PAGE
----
Once I was a clever boy learning the arts of Oxford... is a quotation from the verses written by Bishop Richard Fleming (c.1385-1431) for his tomb in Lincoln Cathedral. Fleming, the founder of Lincoln College in Oxford, is the subject of my research for a D. Phil., and, like me, a son of the West Riding.

I have remarked in the past that I have a deeply meaningful on-going relationship with a dead fifteenth century bishop...
It was Fleming who, in effect, enabled me to come to Oxford and to learn its arts, and for that I am immensely grateful.


Thursday, 31 March 2011

Six years on


Today is the sixth anniversary of my reception into the Church at the Oxford Oratory.

I am reposting the piece I wrote a year ago about the anniversary, with a few emendations and additions.

It was Thursday in the Octave of Easter, and chosen because it enabled friends and relatives who would not have been able to attend at the Easter Vigil to be present and, in one case, to be my sponsor.

I took as my confirmation name Philip - not only the name of the founder of the Oratory and of an Apostle, but also my father's first name and one that I had always liked. So John Robert became John Robert Philip. I subsequently went to the expense of adding the name by deed poll, so I can insist on officialdom recognising my spiritual journey.

As it happened, by being received when I was, I thereby became one of the last Catholics to be received into the Church in the pontificate of Pope John Paul II - I feel I squeezed through the door of history in that respect.

As I made my decision to seek reception I codified my ideas into nine categories or groups. St Edmund Campion had his Decem Rationes which he placed so provocatively in St Mary's Church in Oxford in 1581. Mine are more personal perhaps, but, in that they may interest others, here are my Novem Rationes of 2005:

1. I believed all that the Catholic Church believed - so why was I not in full communion with it? I read the Catechism through and found nothing from which to dissent within it.

2. In particular I accepted the claims of the Papacy and its necessity in order to maintain orthodoxy and unity.

3. As a historian I appreciated the Catholic case for the nature of the Church and the Papacy, and the fact of its historical continuity - Walter Ullman's point that the Papacy is the one institution that links the Apostolic age to the Atomic age reverberates in my mind.

4. The call to Unity - not only the principal of Ut unum sint but also the specific claims to expressing that unity with all other Catholics through the Holy See as described by the Fathers.

5. The Catholic Church was seen to act on issues contingent upon Christian belief - Life issues might be the most obvious, but there were others, and with an authentic response being made.

6. I realised that my historic sympathies were with Catholicism - which side would I have been on, or at least believed I would have been on or wanted to be on in say, the Reformation? Well it was clear. My heart lay with the Catholic cause.

7. The state of Anglicanism was not encouraging. For Traditionalist Anglo-Catholics the situation was one of increasing isolation, and the sense that a Third Province would not be granted.

8. Much as I loved my Anglican places of worship - Pusey House and St Thomas in Oxford - I felt that I was called to move on. I was at an age when I still could make a change, but that there was not time to delay. If this was the time, then so be it.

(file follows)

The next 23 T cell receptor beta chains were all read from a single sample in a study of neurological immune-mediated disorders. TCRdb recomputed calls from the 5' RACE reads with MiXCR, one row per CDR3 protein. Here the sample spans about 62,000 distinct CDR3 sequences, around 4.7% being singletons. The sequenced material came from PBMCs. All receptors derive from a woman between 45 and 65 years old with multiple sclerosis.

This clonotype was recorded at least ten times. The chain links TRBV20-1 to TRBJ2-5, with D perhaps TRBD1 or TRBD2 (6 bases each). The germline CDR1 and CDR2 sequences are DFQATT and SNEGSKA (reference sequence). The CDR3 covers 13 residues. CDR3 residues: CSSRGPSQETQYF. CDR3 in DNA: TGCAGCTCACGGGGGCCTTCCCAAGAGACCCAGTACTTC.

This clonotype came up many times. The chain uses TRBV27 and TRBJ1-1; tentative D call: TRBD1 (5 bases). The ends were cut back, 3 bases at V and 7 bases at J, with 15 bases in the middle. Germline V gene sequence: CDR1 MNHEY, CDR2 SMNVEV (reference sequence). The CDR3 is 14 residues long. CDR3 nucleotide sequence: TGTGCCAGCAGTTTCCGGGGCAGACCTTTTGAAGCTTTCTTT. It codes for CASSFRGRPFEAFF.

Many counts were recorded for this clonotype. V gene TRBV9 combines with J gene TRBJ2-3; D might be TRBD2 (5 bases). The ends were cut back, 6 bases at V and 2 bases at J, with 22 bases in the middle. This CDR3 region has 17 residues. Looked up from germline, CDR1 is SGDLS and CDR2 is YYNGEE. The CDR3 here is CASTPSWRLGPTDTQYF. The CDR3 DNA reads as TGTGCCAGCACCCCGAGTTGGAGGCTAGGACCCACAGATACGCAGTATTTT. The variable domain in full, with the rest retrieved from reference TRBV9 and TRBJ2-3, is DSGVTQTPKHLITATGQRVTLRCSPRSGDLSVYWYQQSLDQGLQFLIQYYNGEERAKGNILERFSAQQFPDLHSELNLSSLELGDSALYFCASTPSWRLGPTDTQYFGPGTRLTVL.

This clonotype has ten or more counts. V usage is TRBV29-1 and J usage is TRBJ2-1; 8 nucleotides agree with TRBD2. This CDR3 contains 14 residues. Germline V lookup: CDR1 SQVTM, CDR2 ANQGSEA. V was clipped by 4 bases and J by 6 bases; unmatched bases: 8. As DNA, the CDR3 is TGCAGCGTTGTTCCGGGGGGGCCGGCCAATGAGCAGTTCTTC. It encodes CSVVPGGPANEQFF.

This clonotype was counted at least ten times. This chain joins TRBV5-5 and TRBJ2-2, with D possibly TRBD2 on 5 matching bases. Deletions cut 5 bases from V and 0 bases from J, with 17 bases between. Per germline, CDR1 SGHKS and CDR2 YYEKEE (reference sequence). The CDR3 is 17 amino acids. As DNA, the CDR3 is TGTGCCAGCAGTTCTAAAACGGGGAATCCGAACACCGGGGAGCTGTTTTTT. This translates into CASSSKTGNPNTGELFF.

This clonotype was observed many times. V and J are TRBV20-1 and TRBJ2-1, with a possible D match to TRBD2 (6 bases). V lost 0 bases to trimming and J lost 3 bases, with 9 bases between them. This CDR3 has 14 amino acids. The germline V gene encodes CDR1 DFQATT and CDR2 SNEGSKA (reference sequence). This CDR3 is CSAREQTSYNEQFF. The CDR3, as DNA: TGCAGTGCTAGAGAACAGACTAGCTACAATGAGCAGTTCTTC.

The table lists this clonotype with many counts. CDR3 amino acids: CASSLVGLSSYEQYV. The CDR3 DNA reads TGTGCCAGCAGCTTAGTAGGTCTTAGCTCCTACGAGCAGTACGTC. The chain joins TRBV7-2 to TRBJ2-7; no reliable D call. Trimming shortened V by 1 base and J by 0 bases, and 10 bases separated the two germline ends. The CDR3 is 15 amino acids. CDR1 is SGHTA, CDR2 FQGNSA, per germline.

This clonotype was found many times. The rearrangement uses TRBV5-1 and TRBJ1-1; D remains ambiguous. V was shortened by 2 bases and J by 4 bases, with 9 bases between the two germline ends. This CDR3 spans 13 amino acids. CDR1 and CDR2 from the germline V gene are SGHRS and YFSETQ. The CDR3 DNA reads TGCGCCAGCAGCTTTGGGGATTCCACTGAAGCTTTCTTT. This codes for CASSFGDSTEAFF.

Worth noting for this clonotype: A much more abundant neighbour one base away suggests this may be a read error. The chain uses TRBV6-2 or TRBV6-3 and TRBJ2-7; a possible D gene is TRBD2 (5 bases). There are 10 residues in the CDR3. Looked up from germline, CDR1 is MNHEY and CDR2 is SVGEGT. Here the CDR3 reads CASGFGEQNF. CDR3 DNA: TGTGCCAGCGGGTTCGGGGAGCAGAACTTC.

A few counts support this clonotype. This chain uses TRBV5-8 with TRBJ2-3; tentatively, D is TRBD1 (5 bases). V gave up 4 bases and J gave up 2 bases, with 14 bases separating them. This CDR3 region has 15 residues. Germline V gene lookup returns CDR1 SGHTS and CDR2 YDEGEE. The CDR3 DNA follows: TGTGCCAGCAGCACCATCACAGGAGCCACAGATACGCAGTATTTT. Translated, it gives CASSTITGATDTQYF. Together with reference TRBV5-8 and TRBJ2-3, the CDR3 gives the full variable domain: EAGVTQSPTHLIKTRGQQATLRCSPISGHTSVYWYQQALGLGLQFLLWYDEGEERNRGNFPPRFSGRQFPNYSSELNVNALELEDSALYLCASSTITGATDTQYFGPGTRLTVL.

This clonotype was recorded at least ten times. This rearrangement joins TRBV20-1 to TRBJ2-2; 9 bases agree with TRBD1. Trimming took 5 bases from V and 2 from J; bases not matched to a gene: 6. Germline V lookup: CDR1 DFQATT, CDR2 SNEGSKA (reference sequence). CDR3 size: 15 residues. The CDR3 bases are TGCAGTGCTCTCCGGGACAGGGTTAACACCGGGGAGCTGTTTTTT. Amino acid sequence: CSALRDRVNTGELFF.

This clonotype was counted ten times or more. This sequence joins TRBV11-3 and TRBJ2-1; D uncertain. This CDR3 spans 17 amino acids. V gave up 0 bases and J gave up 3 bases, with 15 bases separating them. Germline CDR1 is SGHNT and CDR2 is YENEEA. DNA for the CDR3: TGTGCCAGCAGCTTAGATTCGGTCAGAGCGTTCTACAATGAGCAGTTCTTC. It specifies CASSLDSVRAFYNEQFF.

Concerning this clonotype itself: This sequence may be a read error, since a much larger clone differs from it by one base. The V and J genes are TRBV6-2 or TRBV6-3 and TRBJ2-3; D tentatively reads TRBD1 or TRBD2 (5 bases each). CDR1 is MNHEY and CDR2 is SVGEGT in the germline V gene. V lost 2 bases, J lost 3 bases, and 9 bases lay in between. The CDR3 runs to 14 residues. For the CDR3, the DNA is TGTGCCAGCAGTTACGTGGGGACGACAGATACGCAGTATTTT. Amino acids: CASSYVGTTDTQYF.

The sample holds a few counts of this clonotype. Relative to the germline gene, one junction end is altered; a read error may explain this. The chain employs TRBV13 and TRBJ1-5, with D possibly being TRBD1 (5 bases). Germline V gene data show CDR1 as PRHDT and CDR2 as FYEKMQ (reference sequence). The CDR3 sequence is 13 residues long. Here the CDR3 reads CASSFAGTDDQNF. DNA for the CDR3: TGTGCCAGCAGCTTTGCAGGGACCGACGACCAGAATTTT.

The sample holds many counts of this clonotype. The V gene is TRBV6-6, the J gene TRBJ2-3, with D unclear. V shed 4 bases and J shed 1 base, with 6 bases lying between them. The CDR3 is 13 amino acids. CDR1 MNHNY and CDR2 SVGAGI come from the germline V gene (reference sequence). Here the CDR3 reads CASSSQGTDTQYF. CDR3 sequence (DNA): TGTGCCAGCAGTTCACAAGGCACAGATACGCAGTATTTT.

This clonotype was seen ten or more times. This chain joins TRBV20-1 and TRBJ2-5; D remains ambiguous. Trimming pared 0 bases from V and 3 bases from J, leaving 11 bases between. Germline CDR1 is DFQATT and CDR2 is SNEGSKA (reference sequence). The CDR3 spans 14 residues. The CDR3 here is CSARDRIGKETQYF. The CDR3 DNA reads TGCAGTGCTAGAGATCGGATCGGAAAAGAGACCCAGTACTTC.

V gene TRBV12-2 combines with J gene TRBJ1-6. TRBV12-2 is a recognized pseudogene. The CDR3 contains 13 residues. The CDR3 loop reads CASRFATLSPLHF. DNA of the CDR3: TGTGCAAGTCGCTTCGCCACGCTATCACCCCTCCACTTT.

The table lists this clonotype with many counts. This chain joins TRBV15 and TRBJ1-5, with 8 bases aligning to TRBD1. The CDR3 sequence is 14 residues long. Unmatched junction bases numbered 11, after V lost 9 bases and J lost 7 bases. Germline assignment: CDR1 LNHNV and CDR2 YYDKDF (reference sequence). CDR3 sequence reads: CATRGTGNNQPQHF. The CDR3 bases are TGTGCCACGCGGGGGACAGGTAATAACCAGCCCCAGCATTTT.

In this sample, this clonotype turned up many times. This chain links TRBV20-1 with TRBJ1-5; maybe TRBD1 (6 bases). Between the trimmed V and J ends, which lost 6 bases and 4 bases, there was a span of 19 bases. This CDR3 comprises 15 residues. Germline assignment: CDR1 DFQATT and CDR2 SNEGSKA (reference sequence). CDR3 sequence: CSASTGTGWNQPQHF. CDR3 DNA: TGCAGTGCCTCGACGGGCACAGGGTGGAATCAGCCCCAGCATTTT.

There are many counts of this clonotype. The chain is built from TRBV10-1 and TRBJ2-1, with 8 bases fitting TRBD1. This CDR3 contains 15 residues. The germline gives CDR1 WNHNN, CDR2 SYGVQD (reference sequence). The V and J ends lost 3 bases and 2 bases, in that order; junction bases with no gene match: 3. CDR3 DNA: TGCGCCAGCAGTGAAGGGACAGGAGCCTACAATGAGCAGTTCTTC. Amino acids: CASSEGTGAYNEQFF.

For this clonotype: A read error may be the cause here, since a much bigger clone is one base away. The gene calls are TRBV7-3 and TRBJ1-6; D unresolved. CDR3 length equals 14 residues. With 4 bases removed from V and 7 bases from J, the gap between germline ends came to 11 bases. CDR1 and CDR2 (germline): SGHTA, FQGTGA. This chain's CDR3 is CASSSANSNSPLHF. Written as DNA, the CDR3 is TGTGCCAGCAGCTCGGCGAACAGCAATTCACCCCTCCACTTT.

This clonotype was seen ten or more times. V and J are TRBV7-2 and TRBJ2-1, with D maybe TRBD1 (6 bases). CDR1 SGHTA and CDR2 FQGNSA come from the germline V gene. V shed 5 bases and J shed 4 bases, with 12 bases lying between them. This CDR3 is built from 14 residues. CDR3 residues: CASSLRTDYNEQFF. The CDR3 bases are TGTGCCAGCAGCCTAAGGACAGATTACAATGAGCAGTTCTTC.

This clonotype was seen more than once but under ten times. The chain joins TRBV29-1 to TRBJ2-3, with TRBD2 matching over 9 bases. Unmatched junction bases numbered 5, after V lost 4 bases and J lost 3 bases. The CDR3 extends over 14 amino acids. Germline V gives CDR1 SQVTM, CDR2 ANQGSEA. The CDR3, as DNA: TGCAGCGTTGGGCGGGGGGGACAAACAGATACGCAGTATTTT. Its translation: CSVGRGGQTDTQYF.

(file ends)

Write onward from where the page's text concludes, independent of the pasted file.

9. I thought that many of my Anglican friends were moving or would move into full communion with Rome. Those friendships, based and rooted in a shared spiritual life, were very important to my own spiritual development, and they were pointing all in the same direction.

Looking back six years later I have never had cause to regret my decision.

I still endorse those nine sets of ideas.

The last three invite some additional comments.

The Church of England has continued on its way, and has failed to have the generosity to provide for Traditionalist Anglo-Catholics. Anglicanorum Coetibus has been issued - I pray it will be successful in extending the unity of the Church to others of like faith and mind outside its formal bounds. Now in 2011 we are witnessing the Ordinariate being established, and I can help to support those joining it

I am still on excellent terms with friends from Pusey House and St Thomas', and I rejoiced at Fr Hunwicke's appointment to the latter in 2007. It has been good to see all that is happening at both institutions for the Catholic cause. It was very good for my humility that they could manage and survive without me. I retain enormously happy memories of my time at both places and at the churches I worshipped at in Yorkshire before I came to Oxford.

As to my friends - well I was the second of our group to make the move, and three more had followed by last year. In the last twelve months two more married couples, one with three children, from that set of friends have made that same move. Along the way I have made other new friends amongst those converting, and I have been made very welcome in my new spiritual home. I am extremely lucky to have the Oratory and also SS Gregory and Augustine as places in which to worship here in Oxford.

A friend and I likened the process not to swimming the Tiber, but to paddling across - when we reached the opposite bank we found friends waiting in the deck-chairs to hand one a towel to dry one's feet and then to hand you a missal or breviary to read as you sat down to watch who would be next to come over.

May St Philip Neri, Bl. John Henry Newman and all the saints continue to pray for me, and for those seeking their home in the Church.

2 comments:

  1. Thank you for this wonderful account. I wish you a very happy day.

    ReplyDelete
  2. Happy anniversary, John. I hope you manage to celebrate in suitable fashion.

    Best wishes,

    Andrew G.

    ReplyDelete